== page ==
Khelvachauri

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Khelvachauri
ხელვაჩაური
Village
Khelvachauri.jpg
Khelvachauri is located in Georgia
Khelvachauri
Khelvachauri
Location of Khelvachauri in Georgia
Khelvachauri is located in Adjara
Khelvachauri
Khelvachauri
Khelvachauri (Adjara)
Coordinates: 41°35′08″N 41°40′08″E / 41.58556°N 41.66889°E / 41.58556; 41.66889
Country Georgia
Autonomous RepublicAdjara
MunicipalityKhelvachauri
Elevation
80 m (260 ft)
Population
 (2014)[1]
 • Total1,085
Time zoneUTC+4 (Georgian Time)
Websitekhelvachauri.ge

Khelvachauri (Georgian: ხელვაჩაური [xɛlvɑtʃʰɑuri]) is a village in the Autonomous Republic of Adjara in the southwest of Georgia, 8 kilometres (5.0 mi) southeast of the regional capital Batumi and situated on the right bank of the Chorokhi River. Between 1968 and 2011 it was a daba (urban-type settlement), but due to municipal border changes by far most of the town was absorbed into the city municipality of Batumi and Khelvachauri was downgraded to a village.[2]

The territorial transfer also included the locations of the administrative centers of the Municipality of Khelvachauri. This means that Khelvachauri municipality is governed since 2011 from the territory of another municipality, Batumi. The remaining part of Khelvachauri that was left within the Khelvachauri Municipality falls administratively under the Sharabidze community (თემი, temi) of the municipality. Since then, roughly 1,100 people live in the village, which name is derived from the Khelvachadze family. The part annexed by Batumi has a center function for the surrounding villages with administrative, educational and health institutions, and businesses and remains the governing center for Khelvachauri Municipality.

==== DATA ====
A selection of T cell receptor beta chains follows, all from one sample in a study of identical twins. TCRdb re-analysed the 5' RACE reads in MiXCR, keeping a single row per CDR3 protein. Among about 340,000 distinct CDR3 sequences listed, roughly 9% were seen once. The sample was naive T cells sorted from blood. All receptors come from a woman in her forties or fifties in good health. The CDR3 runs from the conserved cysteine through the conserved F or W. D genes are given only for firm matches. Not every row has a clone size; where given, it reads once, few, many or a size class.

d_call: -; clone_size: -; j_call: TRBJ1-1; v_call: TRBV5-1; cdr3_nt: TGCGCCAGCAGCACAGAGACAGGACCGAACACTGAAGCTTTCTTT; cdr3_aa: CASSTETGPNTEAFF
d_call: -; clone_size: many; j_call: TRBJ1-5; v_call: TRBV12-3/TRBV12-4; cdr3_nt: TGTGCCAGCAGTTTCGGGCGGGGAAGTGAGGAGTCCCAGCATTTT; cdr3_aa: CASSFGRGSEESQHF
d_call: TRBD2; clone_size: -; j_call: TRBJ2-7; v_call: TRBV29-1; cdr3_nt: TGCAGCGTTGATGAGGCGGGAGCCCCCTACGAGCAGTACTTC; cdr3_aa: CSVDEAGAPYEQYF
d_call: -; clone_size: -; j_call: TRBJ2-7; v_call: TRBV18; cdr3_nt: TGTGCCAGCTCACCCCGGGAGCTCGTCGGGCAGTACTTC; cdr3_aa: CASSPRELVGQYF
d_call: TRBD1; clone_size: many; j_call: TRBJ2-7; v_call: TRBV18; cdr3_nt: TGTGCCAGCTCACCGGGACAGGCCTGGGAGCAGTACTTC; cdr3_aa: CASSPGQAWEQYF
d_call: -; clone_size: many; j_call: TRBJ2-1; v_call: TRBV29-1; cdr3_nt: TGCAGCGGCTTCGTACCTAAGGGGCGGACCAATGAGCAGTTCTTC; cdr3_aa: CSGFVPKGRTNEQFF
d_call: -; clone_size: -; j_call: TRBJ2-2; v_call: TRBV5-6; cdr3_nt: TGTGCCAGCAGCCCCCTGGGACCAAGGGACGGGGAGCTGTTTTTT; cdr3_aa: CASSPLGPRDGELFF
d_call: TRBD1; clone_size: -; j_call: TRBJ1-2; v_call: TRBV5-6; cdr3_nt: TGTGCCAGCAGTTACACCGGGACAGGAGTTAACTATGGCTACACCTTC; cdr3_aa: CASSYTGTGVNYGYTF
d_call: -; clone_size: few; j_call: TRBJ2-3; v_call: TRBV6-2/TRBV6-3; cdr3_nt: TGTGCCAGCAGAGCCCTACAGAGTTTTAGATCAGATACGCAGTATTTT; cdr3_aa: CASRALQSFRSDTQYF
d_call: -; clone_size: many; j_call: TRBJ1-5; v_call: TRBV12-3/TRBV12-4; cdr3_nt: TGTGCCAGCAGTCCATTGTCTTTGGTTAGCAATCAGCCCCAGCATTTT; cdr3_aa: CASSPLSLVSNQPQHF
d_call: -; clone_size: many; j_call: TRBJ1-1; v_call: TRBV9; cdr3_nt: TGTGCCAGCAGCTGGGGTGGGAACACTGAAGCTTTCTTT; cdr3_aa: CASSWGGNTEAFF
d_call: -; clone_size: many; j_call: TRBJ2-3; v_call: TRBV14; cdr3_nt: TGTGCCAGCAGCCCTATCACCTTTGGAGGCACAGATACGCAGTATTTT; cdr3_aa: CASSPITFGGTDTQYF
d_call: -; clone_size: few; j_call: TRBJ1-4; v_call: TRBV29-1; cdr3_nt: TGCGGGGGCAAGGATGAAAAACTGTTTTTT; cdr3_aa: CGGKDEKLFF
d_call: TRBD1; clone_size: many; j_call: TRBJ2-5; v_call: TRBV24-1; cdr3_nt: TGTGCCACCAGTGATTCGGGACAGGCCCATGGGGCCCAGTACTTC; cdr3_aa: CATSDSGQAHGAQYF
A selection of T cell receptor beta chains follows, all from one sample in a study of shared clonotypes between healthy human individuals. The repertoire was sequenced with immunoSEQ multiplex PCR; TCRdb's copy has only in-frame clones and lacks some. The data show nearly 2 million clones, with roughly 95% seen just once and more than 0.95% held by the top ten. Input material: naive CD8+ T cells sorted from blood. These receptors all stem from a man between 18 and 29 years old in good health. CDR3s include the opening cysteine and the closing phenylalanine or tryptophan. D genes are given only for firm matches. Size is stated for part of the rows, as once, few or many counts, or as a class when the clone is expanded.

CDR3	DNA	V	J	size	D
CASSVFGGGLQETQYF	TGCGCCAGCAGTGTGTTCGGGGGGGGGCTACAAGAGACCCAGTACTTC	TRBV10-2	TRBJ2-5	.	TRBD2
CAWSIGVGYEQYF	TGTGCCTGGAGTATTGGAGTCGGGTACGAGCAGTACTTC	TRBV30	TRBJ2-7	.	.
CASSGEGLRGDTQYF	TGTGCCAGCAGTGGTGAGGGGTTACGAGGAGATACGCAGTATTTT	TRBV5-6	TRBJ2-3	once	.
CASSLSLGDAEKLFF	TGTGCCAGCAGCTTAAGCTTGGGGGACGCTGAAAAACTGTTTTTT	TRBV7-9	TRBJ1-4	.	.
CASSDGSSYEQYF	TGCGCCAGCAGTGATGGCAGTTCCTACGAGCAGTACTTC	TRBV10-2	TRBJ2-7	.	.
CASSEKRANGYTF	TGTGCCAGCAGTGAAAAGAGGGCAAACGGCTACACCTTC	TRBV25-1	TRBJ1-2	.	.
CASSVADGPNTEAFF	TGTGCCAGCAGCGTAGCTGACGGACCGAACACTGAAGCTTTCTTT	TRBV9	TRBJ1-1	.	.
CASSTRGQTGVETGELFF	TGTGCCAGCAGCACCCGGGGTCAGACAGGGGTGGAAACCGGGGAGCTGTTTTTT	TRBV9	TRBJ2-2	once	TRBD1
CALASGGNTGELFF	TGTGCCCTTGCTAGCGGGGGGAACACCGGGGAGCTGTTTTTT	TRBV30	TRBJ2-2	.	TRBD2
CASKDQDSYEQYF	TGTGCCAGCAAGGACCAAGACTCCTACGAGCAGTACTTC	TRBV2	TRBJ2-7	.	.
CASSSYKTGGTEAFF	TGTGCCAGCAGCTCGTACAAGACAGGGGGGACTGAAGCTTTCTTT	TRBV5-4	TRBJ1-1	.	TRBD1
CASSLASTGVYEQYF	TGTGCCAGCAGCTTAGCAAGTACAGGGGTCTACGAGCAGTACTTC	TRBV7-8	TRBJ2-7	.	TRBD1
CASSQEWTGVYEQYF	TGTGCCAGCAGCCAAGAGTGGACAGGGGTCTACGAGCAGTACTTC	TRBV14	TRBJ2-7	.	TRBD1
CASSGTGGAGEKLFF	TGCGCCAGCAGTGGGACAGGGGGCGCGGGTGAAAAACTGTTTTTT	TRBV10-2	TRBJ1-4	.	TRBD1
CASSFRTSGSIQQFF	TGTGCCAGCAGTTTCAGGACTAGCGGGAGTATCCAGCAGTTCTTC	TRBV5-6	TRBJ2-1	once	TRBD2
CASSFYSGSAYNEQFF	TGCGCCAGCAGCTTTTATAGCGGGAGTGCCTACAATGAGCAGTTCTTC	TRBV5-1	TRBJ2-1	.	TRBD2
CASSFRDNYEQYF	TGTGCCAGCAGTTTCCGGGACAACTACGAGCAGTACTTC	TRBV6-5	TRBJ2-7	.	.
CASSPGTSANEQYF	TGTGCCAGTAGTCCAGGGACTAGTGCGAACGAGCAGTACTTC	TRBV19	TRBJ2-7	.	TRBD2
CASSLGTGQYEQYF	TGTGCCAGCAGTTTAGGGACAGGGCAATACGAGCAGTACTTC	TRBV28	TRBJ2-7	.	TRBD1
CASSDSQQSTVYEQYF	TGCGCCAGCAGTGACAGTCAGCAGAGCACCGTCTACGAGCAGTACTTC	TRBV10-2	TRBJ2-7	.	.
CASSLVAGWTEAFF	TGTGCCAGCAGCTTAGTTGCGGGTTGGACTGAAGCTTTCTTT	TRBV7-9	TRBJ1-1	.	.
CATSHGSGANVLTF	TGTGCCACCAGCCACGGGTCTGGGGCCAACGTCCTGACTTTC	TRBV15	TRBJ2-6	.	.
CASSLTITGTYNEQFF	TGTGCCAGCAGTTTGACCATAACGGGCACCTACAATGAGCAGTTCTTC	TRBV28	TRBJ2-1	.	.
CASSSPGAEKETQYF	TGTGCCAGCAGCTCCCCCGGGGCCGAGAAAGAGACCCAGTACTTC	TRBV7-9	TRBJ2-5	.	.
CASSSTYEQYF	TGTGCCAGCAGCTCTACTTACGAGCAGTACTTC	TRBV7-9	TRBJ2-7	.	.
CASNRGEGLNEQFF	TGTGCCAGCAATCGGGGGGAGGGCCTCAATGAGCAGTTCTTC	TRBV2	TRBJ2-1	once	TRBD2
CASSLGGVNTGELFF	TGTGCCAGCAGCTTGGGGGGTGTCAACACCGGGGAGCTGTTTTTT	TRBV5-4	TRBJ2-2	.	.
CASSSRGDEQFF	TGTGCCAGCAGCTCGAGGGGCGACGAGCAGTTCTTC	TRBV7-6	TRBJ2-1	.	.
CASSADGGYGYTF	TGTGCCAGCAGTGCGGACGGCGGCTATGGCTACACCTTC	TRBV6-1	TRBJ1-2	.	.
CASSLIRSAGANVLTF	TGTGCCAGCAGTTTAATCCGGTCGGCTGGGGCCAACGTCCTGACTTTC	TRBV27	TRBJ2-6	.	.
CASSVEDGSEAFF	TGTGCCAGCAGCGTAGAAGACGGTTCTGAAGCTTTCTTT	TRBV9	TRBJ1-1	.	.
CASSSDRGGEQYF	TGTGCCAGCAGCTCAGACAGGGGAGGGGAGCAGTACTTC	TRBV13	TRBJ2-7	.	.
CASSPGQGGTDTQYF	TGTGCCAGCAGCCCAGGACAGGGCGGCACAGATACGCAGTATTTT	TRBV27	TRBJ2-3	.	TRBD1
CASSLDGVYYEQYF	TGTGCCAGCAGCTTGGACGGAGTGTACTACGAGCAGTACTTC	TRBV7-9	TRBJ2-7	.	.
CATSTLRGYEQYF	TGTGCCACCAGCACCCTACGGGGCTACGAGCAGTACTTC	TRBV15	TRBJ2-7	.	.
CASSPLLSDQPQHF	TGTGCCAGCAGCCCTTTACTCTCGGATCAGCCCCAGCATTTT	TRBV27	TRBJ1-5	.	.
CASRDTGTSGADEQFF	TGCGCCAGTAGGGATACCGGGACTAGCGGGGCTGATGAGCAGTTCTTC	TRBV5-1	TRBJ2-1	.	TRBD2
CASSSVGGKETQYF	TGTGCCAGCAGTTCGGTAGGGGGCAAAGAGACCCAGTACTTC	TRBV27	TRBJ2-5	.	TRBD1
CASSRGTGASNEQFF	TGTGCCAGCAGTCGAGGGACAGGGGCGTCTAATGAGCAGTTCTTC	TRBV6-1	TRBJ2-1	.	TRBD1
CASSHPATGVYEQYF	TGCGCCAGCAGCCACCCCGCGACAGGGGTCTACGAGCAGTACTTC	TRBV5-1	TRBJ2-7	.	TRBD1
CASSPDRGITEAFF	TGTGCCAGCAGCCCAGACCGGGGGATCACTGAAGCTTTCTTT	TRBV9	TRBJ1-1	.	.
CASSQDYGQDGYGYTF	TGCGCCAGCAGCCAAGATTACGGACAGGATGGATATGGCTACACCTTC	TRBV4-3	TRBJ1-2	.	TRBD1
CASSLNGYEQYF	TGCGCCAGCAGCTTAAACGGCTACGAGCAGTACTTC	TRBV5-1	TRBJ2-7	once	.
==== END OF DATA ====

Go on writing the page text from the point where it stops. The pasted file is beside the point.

During the Russo-Georgian War in 2008, several targets near Khelvachauri were bombed by the Russian air force, including a military base[3][4] that had been handed over by the Russian army a year earlier as part of the agreed departure from Georgia.[5] Until the end of 2007, the Russian 12th Military Base was located in Batumi and Khelvachauri.

Population[edit]

The 2014 census counted 1,085 residents in the remainder of Khelvachauri.[1] Due to the demotion of the town, it is no longer included in the annually published population statistics of the National Statistical Bureau, Geostat. The population consists almost entirely of Georgians.

1923 1939 1959 1970 1979 1989 2002[6] 2014
Khelvachauri < 2012 310 - - Increase 2,874 Increase 3,238 Increase 5,104 Increase 6,143 -
Khelvachauri > 2012 - - - - - - [7] 1,142 Decrease 1,085
Data: Population statistics Georgia 1897 to present.[8][9] Note:[6]


See also[edit]

References[edit]

  1. ^ a b "Main Results of the 2014 Census (Publication)" (PDF). Census.ge, National Statistics Office of Georgia (Geostat) (in Georgian). 28 April 2016. p. 39. Retrieved 21 April 2022.
  2. ^ "On changing the administrative boundaries between the self-governing city of Batumi and Khelvachauri municipality and the self-governing city of Batumi and Kobuleti municipality". Legislative Herald of Georgia (in Georgian). 14 June 2011. Retrieved 21 April 2022.
  3. ^ "Overnight Air Strikes Across Georgia". Civil.ge. 11 August 2008. Retrieved 21 April 2022.
  4. ^ "Georgian territories bombed by Russian jets". Globalsecurity.org. Retrieved 21 April 2022.
  5. ^ "Georgia: Russian Base In Batumi Enters Its Last Phase". RFE/RL. 9 October 2006. Retrieved 20 April 2022.
  6. ^ a b The 2014 census found an inexplicable gap with the data from the national statistical office Geostat. UN-assisted research has found the 2002 census was inflated by about 8-9 percent. See,[10] "1. Introduction", Page 1.
  7. ^ "Census 2014 - population all settlements 2002/2014". Population Statistics Eastern Europe and former USSR. Retrieved 21 April 2022.
  8. ^ "Population cities & towns of Georgia". Population Statistics Eastern Europe and former USSR. Retrieved 21 April 2022.
  9. ^ "Ethnic Composition of Rural georgia in 1923". Population Statistics Eastern Europe and former USSR. Retrieved 21 April 2022.
  10. ^ "Population Dynamics in Georgia - An Overview Based on the 2014 General Population Census Data" (PDF). National Statistics Office of Georgia, Geostat. 29 November 2017. Retrieved 21 April 2022.